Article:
The Miss America pageant has always been just a step behind the zeitgeist when it comes to fashion.
When it began in 1921, Miss America contestants were expected to be beautiful, poised and modest, a standard that has been adjusted over the years to reflect more progressive ideals. However, because of its beginnings, conservative dress seems to be built into the very DNA of Miss America, though it may seem antithetical to say that a pageant that asks women to strip down and strut around a stage in a bikini is conservative.
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Because Miss America exists in a world of its own when it comes to fashion, trend-watching has always been a fascinating part of the pageant. Which dress will sparkle the brightest? Which neckline will plunge the lowest? Which swimsuit will hug the tightest? To give these questions some context, we’ve broken down Miss America fashion into two subsections: the classic and the controversial.
The classic: Crowning glory
Surprisingly, there’s not much to say about the evening gown portion of Miss America — the dresses have more or less always been glimmering, stunning examples of the style of time.
The changing aesthetic of the Miss America crown, however, tells a much more interesting story. The first crown ever bestowed upon a Miss America winner — Margaret Gorman in 1921 — was modeled to look like the headpiece worn by the Statue of Liberty.
This clumsy design was replaced later in the 1920s by bulky crowns reminiscent of actual royalty. A far cry from the delicate tiaras most think of when they picture a pageant crown, these were thick and heavy, and accompanied by a scepter and robe to complete the regal look.
In the 1940s we began to see thinner, more tiara-like crowns, made up of sparkling loops and circles. It wasn’t until the late ‘50s and ‘60s that the classic four-pointed model gained popularity. The Miss America foundation seemed to find a winner in this remodel, with its neat peaks and elegant curves. Though the intricacies of the crown changes from year to year, the actual shape hasn’t varied since, and Miss America has even made its silhouette the foundation’s logo, so recognizable is the design.
The controversial: Following suit
The swimsuit round may have been repackaged as “Lifestyle and Fitness,” but colloquially the somewhat controversial portion of the pageant is still called “Swimsuit.” And what a stir those swimsuits have caused!
We begin with the 1921 swimsuit — a getup so conservative it might even be work-place appropriate by today’s standards. A one-piece with a high neck and built-in skirt, the outfit was perfectly in-line with the high level of modesty expected from Miss America contestants.
Ironically, after a few years the swimsuit portion was shut down for being too risqué. It was reinstated in the ‘30s, and although a decade had passed, the bathing suits looked largely the same, with slightly lower necklines and somewhat clingier fabric. Strangely enough, in these early years the contestants were actually crowned in their swimwear, until the practice fell out of favor in 1946.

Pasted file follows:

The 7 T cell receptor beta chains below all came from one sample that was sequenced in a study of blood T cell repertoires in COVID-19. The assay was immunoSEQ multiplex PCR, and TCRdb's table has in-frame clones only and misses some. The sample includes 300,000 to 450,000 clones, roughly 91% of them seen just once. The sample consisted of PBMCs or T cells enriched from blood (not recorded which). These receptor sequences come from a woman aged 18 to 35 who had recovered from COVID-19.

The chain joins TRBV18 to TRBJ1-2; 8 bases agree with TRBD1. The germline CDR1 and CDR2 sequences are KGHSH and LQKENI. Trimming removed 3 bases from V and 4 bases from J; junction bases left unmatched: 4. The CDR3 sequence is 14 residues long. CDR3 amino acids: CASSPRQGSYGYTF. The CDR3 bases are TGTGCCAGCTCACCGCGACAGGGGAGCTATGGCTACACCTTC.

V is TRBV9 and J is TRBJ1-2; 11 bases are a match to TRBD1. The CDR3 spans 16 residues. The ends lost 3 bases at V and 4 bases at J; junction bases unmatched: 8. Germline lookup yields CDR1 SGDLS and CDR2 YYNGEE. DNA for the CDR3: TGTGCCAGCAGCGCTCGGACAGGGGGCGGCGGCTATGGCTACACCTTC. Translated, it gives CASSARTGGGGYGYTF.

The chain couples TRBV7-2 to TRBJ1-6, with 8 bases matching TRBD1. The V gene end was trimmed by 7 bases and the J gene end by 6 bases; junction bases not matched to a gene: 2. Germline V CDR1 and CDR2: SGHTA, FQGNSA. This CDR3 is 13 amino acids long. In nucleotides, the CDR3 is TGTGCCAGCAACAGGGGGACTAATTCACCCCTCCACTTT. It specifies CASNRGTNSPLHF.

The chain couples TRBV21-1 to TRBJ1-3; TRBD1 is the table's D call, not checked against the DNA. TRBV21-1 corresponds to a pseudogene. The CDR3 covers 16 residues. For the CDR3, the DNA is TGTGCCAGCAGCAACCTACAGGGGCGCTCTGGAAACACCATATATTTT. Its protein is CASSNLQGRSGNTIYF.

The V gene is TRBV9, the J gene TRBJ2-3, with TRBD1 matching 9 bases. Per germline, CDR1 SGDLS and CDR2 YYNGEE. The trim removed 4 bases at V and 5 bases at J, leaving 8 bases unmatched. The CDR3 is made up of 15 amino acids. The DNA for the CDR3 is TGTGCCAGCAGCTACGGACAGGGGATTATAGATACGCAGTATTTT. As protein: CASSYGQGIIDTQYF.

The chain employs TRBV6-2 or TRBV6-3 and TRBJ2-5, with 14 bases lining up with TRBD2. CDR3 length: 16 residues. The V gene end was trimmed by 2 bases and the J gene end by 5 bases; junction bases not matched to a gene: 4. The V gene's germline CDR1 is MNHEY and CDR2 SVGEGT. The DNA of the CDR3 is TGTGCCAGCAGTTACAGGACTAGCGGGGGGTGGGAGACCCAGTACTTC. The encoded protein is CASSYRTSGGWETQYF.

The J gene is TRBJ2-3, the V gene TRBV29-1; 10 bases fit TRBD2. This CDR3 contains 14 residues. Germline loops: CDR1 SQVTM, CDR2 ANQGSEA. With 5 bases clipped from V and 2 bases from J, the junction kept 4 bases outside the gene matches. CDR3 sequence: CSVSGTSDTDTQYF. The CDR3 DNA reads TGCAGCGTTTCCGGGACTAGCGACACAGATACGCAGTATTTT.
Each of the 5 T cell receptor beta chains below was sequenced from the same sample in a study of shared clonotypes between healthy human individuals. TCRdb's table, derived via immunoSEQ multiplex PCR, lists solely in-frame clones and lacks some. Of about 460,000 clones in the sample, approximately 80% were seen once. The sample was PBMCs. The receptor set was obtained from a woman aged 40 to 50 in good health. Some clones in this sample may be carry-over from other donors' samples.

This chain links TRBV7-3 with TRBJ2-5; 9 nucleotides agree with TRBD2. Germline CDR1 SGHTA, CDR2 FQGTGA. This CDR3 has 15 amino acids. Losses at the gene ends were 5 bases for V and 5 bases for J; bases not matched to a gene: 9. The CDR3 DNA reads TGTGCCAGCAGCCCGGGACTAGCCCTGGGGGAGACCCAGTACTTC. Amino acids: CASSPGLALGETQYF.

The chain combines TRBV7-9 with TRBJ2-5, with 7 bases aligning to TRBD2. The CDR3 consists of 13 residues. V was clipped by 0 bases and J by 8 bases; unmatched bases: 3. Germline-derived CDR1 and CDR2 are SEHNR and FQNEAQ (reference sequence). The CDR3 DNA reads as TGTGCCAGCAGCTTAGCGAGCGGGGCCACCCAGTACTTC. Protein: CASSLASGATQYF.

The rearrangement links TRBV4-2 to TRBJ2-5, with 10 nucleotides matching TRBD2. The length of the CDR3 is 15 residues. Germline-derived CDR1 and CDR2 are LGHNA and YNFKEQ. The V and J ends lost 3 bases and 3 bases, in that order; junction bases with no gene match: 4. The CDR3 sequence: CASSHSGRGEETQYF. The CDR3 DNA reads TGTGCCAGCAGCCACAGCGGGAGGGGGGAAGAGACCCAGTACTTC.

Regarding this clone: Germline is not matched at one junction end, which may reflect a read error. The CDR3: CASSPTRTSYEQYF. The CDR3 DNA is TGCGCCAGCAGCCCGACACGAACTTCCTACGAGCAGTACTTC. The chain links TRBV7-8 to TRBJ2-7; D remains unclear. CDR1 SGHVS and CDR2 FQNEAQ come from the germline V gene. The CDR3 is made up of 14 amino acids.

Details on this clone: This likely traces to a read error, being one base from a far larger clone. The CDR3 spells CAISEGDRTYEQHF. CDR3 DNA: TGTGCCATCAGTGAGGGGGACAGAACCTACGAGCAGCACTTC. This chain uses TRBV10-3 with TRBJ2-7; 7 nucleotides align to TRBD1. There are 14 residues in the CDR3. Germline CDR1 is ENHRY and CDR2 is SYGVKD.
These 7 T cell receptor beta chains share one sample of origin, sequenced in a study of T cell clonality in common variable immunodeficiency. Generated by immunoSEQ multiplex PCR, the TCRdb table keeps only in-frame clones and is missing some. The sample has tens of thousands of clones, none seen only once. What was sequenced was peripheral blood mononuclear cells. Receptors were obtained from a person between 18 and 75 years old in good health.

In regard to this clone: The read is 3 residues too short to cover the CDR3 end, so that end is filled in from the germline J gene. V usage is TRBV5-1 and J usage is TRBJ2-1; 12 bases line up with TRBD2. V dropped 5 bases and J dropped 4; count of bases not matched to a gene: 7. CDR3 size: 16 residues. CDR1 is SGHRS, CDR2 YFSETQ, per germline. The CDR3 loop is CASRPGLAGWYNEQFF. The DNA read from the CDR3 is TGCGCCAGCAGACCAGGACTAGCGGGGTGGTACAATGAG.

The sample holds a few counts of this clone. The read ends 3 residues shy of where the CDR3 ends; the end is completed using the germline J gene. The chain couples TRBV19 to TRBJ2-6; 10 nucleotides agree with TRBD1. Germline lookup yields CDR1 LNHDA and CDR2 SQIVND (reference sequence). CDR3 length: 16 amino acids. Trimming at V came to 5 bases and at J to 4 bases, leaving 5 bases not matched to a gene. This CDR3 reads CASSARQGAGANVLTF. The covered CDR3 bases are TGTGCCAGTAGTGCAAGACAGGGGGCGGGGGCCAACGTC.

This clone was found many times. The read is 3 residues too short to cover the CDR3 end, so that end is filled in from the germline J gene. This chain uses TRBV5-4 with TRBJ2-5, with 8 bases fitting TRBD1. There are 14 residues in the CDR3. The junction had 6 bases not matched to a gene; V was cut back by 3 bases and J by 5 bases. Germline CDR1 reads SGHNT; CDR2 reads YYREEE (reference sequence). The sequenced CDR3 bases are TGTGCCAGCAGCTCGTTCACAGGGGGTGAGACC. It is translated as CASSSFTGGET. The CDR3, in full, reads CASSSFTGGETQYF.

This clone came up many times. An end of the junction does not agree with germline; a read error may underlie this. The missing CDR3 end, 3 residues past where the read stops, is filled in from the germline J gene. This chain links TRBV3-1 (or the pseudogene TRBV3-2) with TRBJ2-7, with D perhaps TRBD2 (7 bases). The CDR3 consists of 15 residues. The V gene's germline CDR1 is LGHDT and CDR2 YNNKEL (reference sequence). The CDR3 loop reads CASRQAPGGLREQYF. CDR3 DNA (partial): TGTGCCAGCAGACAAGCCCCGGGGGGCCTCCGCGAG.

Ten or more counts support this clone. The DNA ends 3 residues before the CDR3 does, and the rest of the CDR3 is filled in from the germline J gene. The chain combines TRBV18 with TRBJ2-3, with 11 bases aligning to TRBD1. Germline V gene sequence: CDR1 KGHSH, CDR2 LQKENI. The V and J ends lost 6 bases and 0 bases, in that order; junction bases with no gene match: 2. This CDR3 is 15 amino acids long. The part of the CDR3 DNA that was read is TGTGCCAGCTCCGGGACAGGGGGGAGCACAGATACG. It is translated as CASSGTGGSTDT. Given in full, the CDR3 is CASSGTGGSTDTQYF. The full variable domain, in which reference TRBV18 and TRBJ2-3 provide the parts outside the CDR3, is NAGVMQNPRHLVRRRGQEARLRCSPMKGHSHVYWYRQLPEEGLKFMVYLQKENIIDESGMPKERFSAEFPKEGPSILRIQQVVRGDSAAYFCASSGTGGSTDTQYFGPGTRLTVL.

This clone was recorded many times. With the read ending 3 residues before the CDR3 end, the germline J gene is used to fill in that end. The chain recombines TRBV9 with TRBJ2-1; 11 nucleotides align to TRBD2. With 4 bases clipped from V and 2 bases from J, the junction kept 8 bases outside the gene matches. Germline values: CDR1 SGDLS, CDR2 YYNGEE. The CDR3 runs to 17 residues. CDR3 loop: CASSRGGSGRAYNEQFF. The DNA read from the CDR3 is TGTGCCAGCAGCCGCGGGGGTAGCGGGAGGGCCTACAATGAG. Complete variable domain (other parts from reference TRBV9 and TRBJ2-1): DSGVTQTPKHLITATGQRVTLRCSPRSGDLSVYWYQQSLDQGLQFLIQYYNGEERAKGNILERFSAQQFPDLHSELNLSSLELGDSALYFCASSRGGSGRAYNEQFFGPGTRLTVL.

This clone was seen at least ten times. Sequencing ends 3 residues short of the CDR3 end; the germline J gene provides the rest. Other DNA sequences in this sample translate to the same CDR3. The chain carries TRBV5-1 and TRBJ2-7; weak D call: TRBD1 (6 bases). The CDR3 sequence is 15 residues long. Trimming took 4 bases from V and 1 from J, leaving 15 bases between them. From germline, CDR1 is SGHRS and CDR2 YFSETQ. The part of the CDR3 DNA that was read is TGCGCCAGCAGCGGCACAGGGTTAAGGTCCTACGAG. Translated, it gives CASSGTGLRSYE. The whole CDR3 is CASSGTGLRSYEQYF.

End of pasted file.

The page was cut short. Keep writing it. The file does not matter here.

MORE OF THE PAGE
Hemlines and necklines continued to inch closer and closer together, though two-pieces were still banned from the competition. The ‘70s and ‘80s saw more modern one-pieces, showing off more cleavage and curves.
Finally in 1997, 51 years after the bikini was invented, the two-piece ban was lifted, allowing the contestants to bear their toned midriffs, although the rules stated that their swimsuit bottoms had to fall no lower than an inch below their bellybutton. Many women still opted to go one-piece throughout the late ‘90s and early 2000s, but those who did don a bikini eventually began to ignore the one-inch-below-the-bellybutton rule.
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Today, it’s incredibly uncommon for a contestant to rock a one-piece. After all, the entire point of the swimsuit section is to show off the incredible health (read: rock-hard abs) of the contestants. Certainly, we’ll not see any G-strings this year during Lifestyle and Fitness, nor anything over-the-top or flashy, although former Miss-A and judge this year Nina Davuluri did shake things up with a zebra-print number in 2013. The norm these days is a solid-colored bikini with fairly thick straps — swimwear that would ruffle no feathers at the beach today but perhaps have the founders of the Miss America competition rolling in their graves.
Although Theresa Vail, Miss Kansas 2014, didn’t take home the crown, she did provide the enduring story of the pageant that year. Vail shocked audiences by proudly showing off her tattoos: the insignia of the U.S. Army Dental Corps on her shoulder and the Serenity Prayer on her ribs.
Vail, a National Guard solider, amateur mechanic and hunter, was a rather unconventional contestant to begin with, and the reaction to her choice to not cover up her ink provides the perfect modern example of Miss America standards not quite matching up with contemporary thought. Many women, not to mention many Miss America contestants, have tattoos. So why the outrage?
“My whole platform is empowering women to overcome stereotypes and break barriers. What a hypocrite I would be if I covered my ink,” Vail said to People Magazine. “How can I tell other women to be fearless and true to themselves if I can’t do the same? I am who I am, tattoos and all.”